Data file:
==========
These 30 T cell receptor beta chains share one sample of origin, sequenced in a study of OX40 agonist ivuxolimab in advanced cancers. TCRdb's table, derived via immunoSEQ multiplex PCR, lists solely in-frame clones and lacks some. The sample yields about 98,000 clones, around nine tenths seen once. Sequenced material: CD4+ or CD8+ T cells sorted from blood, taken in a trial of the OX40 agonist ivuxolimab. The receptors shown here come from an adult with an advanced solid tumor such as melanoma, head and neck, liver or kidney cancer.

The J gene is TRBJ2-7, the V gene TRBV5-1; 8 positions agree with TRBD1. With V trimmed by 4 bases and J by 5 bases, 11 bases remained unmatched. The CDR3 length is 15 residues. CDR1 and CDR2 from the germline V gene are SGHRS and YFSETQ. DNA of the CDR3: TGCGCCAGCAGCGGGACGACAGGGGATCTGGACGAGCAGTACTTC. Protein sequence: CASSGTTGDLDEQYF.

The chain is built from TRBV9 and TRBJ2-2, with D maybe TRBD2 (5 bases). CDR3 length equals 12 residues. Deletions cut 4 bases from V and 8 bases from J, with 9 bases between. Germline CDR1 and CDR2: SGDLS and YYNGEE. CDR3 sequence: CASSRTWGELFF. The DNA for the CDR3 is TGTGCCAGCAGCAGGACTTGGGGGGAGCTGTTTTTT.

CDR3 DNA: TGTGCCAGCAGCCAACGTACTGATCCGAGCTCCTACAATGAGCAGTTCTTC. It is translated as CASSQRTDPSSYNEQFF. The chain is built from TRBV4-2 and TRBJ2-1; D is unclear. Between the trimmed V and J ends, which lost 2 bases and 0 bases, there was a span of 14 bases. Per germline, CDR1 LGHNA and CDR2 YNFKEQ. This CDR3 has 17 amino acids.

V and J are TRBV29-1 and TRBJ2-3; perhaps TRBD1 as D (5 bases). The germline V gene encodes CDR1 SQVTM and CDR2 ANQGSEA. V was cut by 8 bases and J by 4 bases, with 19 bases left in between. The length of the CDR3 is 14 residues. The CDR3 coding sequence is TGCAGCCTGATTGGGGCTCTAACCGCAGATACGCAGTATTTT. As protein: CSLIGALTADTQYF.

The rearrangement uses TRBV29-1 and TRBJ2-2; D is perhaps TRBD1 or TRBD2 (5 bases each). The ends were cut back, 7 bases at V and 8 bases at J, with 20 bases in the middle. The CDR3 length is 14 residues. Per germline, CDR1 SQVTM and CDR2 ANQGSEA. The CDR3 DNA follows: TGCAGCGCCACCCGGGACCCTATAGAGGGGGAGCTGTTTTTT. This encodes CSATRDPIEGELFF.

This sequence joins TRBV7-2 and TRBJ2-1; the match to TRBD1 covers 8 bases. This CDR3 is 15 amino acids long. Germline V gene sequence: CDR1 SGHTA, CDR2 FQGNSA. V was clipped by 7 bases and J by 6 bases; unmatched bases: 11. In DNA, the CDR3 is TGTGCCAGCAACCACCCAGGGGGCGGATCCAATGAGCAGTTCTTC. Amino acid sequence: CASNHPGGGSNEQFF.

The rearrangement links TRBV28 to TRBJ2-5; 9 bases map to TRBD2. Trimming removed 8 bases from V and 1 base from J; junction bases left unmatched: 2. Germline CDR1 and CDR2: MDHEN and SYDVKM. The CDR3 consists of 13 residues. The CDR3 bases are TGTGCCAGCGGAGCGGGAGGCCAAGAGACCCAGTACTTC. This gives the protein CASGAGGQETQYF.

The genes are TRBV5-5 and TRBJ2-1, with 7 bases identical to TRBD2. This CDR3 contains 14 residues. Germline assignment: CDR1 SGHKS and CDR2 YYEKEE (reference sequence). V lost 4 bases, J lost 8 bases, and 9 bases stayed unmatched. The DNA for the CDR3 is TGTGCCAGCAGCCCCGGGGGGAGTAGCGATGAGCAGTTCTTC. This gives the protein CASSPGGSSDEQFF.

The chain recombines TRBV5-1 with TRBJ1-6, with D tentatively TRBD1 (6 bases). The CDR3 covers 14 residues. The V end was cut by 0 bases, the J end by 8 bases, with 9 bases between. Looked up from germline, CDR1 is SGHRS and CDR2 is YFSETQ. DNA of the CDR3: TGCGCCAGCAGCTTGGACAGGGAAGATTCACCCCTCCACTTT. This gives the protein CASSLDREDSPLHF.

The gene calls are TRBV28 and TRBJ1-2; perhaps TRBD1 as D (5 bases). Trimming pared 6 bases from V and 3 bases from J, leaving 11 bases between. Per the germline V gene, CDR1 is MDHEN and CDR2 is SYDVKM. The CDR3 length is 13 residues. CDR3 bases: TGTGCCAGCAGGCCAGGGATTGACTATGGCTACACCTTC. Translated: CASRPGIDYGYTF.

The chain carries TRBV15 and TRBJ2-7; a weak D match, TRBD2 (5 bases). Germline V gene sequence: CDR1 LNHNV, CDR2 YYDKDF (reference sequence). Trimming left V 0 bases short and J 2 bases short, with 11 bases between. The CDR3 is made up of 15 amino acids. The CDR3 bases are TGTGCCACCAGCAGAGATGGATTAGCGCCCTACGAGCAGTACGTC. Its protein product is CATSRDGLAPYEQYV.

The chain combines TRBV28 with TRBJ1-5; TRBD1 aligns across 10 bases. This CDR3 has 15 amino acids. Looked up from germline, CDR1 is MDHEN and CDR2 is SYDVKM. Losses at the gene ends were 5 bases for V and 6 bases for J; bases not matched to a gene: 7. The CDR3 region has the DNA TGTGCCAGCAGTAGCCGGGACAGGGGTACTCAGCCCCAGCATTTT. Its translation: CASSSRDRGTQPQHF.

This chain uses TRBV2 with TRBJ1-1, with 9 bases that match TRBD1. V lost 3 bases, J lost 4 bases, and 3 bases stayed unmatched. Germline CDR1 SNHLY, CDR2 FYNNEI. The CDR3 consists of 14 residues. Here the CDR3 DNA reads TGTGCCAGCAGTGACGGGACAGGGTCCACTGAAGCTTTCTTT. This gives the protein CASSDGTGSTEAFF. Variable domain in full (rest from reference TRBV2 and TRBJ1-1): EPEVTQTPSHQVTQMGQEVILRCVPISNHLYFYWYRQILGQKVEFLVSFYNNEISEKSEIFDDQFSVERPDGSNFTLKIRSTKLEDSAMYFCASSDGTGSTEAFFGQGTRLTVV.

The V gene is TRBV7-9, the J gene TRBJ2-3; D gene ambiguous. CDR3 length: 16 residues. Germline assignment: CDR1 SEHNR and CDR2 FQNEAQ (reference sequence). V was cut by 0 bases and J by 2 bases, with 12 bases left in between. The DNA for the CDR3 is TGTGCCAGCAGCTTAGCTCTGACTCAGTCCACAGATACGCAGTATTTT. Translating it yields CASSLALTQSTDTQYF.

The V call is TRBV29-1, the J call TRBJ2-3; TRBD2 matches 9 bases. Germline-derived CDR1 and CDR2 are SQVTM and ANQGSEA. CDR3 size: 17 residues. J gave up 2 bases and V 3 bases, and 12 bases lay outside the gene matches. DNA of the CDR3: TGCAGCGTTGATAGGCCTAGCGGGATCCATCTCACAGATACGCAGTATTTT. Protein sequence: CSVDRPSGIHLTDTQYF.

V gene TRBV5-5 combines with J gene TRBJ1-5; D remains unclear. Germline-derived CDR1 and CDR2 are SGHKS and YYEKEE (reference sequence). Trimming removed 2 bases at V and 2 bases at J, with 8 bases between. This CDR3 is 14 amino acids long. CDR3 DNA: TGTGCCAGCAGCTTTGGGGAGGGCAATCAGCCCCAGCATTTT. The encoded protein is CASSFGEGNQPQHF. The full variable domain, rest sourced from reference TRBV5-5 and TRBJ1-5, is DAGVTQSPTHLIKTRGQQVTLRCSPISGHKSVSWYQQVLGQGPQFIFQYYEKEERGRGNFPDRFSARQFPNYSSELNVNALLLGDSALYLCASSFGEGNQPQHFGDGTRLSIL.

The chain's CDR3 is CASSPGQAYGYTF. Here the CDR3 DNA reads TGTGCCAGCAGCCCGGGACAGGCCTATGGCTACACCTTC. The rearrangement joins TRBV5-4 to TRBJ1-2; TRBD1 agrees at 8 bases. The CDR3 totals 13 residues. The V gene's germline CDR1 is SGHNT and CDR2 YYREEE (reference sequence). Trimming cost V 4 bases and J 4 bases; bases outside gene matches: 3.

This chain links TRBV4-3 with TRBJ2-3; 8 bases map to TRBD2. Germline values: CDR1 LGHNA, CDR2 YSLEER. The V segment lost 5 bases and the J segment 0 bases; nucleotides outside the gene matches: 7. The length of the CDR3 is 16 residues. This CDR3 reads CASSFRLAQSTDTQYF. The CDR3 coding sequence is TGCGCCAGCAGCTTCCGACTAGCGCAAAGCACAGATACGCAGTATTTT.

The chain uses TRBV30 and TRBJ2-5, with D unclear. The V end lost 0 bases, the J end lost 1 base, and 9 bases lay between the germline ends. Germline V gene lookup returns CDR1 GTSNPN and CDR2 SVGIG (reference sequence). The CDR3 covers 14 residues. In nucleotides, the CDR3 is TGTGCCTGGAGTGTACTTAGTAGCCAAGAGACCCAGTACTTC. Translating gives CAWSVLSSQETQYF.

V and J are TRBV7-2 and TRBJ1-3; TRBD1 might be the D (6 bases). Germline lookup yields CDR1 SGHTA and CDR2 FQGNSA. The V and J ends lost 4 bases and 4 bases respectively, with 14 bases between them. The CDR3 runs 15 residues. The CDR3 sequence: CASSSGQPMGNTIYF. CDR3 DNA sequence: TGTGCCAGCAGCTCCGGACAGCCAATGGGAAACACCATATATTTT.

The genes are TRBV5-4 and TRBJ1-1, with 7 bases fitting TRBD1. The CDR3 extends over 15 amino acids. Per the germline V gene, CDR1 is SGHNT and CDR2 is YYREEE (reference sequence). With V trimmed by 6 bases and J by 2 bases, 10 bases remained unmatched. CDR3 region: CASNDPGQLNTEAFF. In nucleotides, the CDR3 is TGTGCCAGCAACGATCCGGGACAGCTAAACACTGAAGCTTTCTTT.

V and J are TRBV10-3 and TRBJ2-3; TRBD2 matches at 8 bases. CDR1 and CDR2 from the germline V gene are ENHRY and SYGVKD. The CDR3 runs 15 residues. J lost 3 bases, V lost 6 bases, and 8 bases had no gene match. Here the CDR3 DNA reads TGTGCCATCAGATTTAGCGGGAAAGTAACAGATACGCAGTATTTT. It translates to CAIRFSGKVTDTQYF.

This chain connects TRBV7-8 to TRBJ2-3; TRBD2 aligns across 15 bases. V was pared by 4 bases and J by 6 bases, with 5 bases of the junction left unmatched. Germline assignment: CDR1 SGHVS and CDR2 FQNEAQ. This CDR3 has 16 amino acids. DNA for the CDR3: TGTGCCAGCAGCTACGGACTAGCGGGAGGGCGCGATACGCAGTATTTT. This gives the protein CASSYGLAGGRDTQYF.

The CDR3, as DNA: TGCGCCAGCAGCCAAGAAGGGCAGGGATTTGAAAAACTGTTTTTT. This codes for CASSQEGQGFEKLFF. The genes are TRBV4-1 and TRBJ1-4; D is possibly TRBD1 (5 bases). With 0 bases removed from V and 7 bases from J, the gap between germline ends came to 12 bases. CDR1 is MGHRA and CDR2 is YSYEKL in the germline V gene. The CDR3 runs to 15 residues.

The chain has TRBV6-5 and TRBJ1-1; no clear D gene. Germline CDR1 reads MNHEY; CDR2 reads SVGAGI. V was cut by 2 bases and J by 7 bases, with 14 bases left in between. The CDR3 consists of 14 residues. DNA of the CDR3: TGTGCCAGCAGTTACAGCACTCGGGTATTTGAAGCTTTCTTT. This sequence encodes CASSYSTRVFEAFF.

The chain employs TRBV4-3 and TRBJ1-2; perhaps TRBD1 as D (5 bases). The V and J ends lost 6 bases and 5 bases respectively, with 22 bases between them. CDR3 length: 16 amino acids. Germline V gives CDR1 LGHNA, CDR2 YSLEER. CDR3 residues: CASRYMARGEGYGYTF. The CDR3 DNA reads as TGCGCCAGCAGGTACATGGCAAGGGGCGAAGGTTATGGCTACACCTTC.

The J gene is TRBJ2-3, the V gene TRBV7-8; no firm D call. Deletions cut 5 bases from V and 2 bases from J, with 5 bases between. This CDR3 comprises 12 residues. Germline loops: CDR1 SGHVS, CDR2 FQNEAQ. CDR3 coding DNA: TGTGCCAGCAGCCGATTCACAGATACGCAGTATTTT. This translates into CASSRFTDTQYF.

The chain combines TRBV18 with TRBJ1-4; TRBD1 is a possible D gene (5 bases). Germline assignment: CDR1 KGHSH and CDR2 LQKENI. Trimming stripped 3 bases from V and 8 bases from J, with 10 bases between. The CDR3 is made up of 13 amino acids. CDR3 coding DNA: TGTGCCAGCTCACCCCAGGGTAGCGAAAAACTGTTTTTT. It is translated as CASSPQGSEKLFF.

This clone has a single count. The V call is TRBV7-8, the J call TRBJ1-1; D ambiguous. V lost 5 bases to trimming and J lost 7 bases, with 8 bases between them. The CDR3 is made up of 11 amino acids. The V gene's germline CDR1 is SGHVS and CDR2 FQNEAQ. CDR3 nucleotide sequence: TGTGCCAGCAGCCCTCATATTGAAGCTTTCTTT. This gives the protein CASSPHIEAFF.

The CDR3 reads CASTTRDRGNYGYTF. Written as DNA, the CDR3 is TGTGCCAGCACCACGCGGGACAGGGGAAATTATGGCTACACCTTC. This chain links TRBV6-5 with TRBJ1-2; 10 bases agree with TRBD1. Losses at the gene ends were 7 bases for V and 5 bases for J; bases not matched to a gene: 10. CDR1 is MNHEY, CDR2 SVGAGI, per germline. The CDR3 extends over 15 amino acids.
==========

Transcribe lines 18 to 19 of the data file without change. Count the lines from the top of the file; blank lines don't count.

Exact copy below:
The chain's CDR3 is CASSPGQAYGYTF. Here the CDR3 DNA reads TGTGCCAGCAGCCCGGGACAGGCCTATGGCTACACCTTC. The rearrangement joins TRBV5-4 to TRBJ1-2; TRBD1 agrees at 8 bases. The CDR3 totals 13 residues. The V gene's germline CDR1 is SGHNT and CDR2 YYREEE (reference sequence). Trimming cost V 4 bases and J 4 bases; bases outside gene matches: 3.

This chain links TRBV4-3 with TRBJ2-3; 8 bases map to TRBD2. Germline values: CDR1 LGHNA, CDR2 YSLEER. The V segment lost 5 bases and the J segment 0 bases; nucleotides outside the gene matches: 7. The length of the CDR3 is 16 residues. This CDR3 reads CASSFRLAQSTDTQYF. The CDR3 coding sequence is TGCGCCAGCAGCTTCCGACTAGCGCAAAGCACAGATACGCAGTATTTT.